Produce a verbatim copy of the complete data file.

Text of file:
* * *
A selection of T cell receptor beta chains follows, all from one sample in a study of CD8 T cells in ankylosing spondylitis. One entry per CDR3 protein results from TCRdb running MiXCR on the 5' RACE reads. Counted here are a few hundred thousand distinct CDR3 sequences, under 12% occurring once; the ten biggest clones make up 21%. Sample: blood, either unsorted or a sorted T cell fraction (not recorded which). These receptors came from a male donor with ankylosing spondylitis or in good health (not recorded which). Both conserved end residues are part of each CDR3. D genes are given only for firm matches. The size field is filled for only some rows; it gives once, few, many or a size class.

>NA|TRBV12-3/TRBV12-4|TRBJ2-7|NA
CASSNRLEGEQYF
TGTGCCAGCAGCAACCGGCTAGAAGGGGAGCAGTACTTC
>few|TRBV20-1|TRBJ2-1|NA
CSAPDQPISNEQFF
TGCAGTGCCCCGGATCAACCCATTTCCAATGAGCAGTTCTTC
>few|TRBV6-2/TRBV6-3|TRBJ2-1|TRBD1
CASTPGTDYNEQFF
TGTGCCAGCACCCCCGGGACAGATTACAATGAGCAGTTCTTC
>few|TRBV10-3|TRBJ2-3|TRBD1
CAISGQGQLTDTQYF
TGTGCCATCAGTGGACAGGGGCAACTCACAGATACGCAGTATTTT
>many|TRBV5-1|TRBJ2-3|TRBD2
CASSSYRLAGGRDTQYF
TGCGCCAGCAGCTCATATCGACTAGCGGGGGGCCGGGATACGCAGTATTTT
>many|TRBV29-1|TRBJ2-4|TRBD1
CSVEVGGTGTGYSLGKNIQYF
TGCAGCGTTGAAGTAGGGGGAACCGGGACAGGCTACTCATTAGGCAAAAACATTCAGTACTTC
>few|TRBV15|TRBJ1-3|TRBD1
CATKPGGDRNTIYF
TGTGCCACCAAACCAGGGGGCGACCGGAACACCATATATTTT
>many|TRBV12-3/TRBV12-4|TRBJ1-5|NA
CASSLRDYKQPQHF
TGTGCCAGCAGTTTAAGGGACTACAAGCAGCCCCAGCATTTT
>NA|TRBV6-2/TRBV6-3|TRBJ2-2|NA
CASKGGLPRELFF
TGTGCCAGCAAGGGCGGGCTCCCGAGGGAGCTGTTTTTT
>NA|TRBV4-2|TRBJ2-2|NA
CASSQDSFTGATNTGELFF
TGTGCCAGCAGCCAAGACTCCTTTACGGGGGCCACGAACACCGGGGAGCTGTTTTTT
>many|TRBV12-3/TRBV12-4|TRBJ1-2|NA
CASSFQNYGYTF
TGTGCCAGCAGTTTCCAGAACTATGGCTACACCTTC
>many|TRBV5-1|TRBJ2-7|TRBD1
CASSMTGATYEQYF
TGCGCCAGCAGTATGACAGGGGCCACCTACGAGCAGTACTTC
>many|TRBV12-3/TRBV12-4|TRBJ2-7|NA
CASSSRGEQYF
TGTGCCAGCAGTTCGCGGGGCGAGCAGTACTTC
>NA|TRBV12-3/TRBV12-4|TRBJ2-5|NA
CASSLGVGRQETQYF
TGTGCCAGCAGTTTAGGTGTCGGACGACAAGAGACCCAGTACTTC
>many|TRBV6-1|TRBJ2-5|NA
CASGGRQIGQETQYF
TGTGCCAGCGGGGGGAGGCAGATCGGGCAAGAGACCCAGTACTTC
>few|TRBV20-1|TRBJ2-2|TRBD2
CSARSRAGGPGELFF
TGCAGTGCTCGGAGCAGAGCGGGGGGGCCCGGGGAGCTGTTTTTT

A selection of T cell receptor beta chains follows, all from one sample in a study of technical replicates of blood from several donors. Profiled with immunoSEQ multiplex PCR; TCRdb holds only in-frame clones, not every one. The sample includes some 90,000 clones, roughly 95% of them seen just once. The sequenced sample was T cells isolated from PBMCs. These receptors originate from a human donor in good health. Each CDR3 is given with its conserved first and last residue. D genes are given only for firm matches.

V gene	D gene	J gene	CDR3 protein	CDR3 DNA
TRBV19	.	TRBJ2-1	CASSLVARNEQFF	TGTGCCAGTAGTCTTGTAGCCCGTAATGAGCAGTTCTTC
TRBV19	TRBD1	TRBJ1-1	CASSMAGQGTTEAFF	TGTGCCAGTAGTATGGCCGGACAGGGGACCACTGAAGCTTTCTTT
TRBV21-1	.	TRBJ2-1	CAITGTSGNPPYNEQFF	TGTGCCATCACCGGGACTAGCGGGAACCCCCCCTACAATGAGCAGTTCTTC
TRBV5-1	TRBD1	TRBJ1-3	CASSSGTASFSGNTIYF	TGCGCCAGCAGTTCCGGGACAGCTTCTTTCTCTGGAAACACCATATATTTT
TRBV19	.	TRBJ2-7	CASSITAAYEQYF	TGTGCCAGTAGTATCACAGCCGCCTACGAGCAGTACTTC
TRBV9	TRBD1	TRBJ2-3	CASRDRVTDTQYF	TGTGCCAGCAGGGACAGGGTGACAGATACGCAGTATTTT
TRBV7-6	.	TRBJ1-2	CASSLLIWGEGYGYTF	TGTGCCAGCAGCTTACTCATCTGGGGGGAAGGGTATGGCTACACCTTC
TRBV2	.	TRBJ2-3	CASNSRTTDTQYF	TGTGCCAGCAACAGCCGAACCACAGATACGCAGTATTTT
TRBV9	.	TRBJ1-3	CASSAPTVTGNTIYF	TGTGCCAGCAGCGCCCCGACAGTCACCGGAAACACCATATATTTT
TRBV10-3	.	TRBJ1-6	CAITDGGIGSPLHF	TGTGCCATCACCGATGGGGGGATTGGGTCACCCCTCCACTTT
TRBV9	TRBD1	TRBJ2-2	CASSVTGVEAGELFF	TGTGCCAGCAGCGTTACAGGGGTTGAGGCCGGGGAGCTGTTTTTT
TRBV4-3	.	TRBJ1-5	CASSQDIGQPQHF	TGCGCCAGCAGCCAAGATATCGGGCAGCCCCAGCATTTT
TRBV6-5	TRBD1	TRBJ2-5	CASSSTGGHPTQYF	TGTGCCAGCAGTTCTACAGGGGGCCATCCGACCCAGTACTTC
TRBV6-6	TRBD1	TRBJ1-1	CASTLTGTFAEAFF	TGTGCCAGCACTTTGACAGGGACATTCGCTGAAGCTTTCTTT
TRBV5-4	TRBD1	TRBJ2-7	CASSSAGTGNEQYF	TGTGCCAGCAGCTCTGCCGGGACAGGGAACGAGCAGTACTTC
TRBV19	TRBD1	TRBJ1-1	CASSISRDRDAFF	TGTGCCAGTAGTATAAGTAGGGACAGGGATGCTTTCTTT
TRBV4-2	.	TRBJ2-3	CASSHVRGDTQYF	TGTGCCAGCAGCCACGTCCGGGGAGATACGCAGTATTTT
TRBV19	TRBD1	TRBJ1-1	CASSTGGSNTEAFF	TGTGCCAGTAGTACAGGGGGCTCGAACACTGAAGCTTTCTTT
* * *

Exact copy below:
A selection of T cell receptor beta chains follows, all from one sample in a study of CD8 T cells in ankylosing spondylitis. One entry per CDR3 protein results from TCRdb running MiXCR on the 5' RACE reads. Counted here are a few hundred thousand distinct CDR3 sequences, under 12% occurring once; the ten biggest clones make up 21%. Sample: blood, either unsorted or a sorted T cell fraction (not recorded which). These receptors came from a male donor with ankylosing spondylitis or in good health (not recorded which). Both conserved end residues are part of each CDR3. D genes are given only for firm matches. The size field is filled for only some rows; it gives once, few, many or a size class.

>NA|TRBV12-3/TRBV12-4|TRBJ2-7|NA
CASSNRLEGEQYF
TGTGCCAGCAGCAACCGGCTAGAAGGGGAGCAGTACTTC
>few|TRBV20-1|TRBJ2-1|NA
CSAPDQPISNEQFF
TGCAGTGCCCCGGATCAACCCATTTCCAATGAGCAGTTCTTC
>few|TRBV6-2/TRBV6-3|TRBJ2-1|TRBD1
CASTPGTDYNEQFF
TGTGCCAGCACCCCCGGGACAGATTACAATGAGCAGTTCTTC
>few|TRBV10-3|TRBJ2-3|TRBD1
CAISGQGQLTDTQYF
TGTGCCATCAGTGGACAGGGGCAACTCACAGATACGCAGTATTTT
>many|TRBV5-1|TRBJ2-3|TRBD2
CASSSYRLAGGRDTQYF
TGCGCCAGCAGCTCATATCGACTAGCGGGGGGCCGGGATACGCAGTATTTT
>many|TRBV29-1|TRBJ2-4|TRBD1
CSVEVGGTGTGYSLGKNIQYF
TGCAGCGTTGAAGTAGGGGGAACCGGGACAGGCTACTCATTAGGCAAAAACATTCAGTACTTC
>few|TRBV15|TRBJ1-3|TRBD1
CATKPGGDRNTIYF
TGTGCCACCAAACCAGGGGGCGACCGGAACACCATATATTTT
>many|TRBV12-3/TRBV12-4|TRBJ1-5|NA
CASSLRDYKQPQHF
TGTGCCAGCAGTTTAAGGGACTACAAGCAGCCCCAGCATTTT
>NA|TRBV6-2/TRBV6-3|TRBJ2-2|NA
CASKGGLPRELFF
TGTGCCAGCAAGGGCGGGCTCCCGAGGGAGCTGTTTTTT
>NA|TRBV4-2|TRBJ2-2|NA
CASSQDSFTGATNTGELFF
TGTGCCAGCAGCCAAGACTCCTTTACGGGGGCCACGAACACCGGGGAGCTGTTTTTT
>many|TRBV12-3/TRBV12-4|TRBJ1-2|NA
CASSFQNYGYTF
TGTGCCAGCAGTTTCCAGAACTATGGCTACACCTTC
>many|TRBV5-1|TRBJ2-7|TRBD1
CASSMTGATYEQYF
TGCGCCAGCAGTATGACAGGGGCCACCTACGAGCAGTACTTC
>many|TRBV12-3/TRBV12-4|TRBJ2-7|NA
CASSSRGEQYF
TGTGCCAGCAGTTCGCGGGGCGAGCAGTACTTC
>NA|TRBV12-3/TRBV12-4|TRBJ2-5|NA
CASSLGVGRQETQYF
TGTGCCAGCAGTTTAGGTGTCGGACGACAAGAGACCCAGTACTTC
>many|TRBV6-1|TRBJ2-5|NA
CASGGRQIGQETQYF
TGTGCCAGCGGGGGGAGGCAGATCGGGCAAGAGACCCAGTACTTC
>few|TRBV20-1|TRBJ2-2|TRBD2
CSARSRAGGPGELFF
TGCAGTGCTCGGAGCAGAGCGGGGGGGCCCGGGGAGCTGTTTTTT

A selection of T cell receptor beta chains follows, all from one sample in a study of technical replicates of blood from several donors. Profiled with immunoSEQ multiplex PCR; TCRdb holds only in-frame clones, not every one. The sample includes some 90,000 clones, roughly 95% of them seen just once. The sequenced sample was T cells isolated from PBMCs. These receptors originate from a human donor in good health. Each CDR3 is given with its conserved first and last residue. D genes are given only for firm matches.

V gene	D gene	J gene	CDR3 protein	CDR3 DNA
TRBV19	.	TRBJ2-1	CASSLVARNEQFF	TGTGCCAGTAGTCTTGTAGCCCGTAATGAGCAGTTCTTC
TRBV19	TRBD1	TRBJ1-1	CASSMAGQGTTEAFF	TGTGCCAGTAGTATGGCCGGACAGGGGACCACTGAAGCTTTCTTT
TRBV21-1	.	TRBJ2-1	CAITGTSGNPPYNEQFF	TGTGCCATCACCGGGACTAGCGGGAACCCCCCCTACAATGAGCAGTTCTTC
TRBV5-1	TRBD1	TRBJ1-3	CASSSGTASFSGNTIYF	TGCGCCAGCAGTTCCGGGACAGCTTCTTTCTCTGGAAACACCATATATTTT
TRBV19	.	TRBJ2-7	CASSITAAYEQYF	TGTGCCAGTAGTATCACAGCCGCCTACGAGCAGTACTTC
TRBV9	TRBD1	TRBJ2-3	CASRDRVTDTQYF	TGTGCCAGCAGGGACAGGGTGACAGATACGCAGTATTTT
TRBV7-6	.	TRBJ1-2	CASSLLIWGEGYGYTF	TGTGCCAGCAGCTTACTCATCTGGGGGGAAGGGTATGGCTACACCTTC
TRBV2	.	TRBJ2-3	CASNSRTTDTQYF	TGTGCCAGCAACAGCCGAACCACAGATACGCAGTATTTT
TRBV9	.	TRBJ1-3	CASSAPTVTGNTIYF	TGTGCCAGCAGCGCCCCGACAGTCACCGGAAACACCATATATTTT
TRBV10-3	.	TRBJ1-6	CAITDGGIGSPLHF	TGTGCCATCACCGATGGGGGGATTGGGTCACCCCTCCACTTT
TRBV9	TRBD1	TRBJ2-2	CASSVTGVEAGELFF	TGTGCCAGCAGCGTTACAGGGGTTGAGGCCGGGGAGCTGTTTTTT
TRBV4-3	.	TRBJ1-5	CASSQDIGQPQHF	TGCGCCAGCAGCCAAGATATCGGGCAGCCCCAGCATTTT
TRBV6-5	TRBD1	TRBJ2-5	CASSSTGGHPTQYF	TGTGCCAGCAGTTCTACAGGGGGCCATCCGACCCAGTACTTC
TRBV6-6	TRBD1	TRBJ1-1	CASTLTGTFAEAFF	TGTGCCAGCACTTTGACAGGGACATTCGCTGAAGCTTTCTTT
TRBV5-4	TRBD1	TRBJ2-7	CASSSAGTGNEQYF	TGTGCCAGCAGCTCTGCCGGGACAGGGAACGAGCAGTACTTC
TRBV19	TRBD1	TRBJ1-1	CASSISRDRDAFF	TGTGCCAGTAGTATAAGTAGGGACAGGGATGCTTTCTTT
TRBV4-2	.	TRBJ2-3	CASSHVRGDTQYF	TGTGCCAGCAGCCACGTCCGGGGAGATACGCAGTATTTT
TRBV19	TRBD1	TRBJ1-1	CASSTGGSNTEAFF	TGTGCCAGTAGTACAGGGGGCTCGAACACTGAAGCTTTCTTT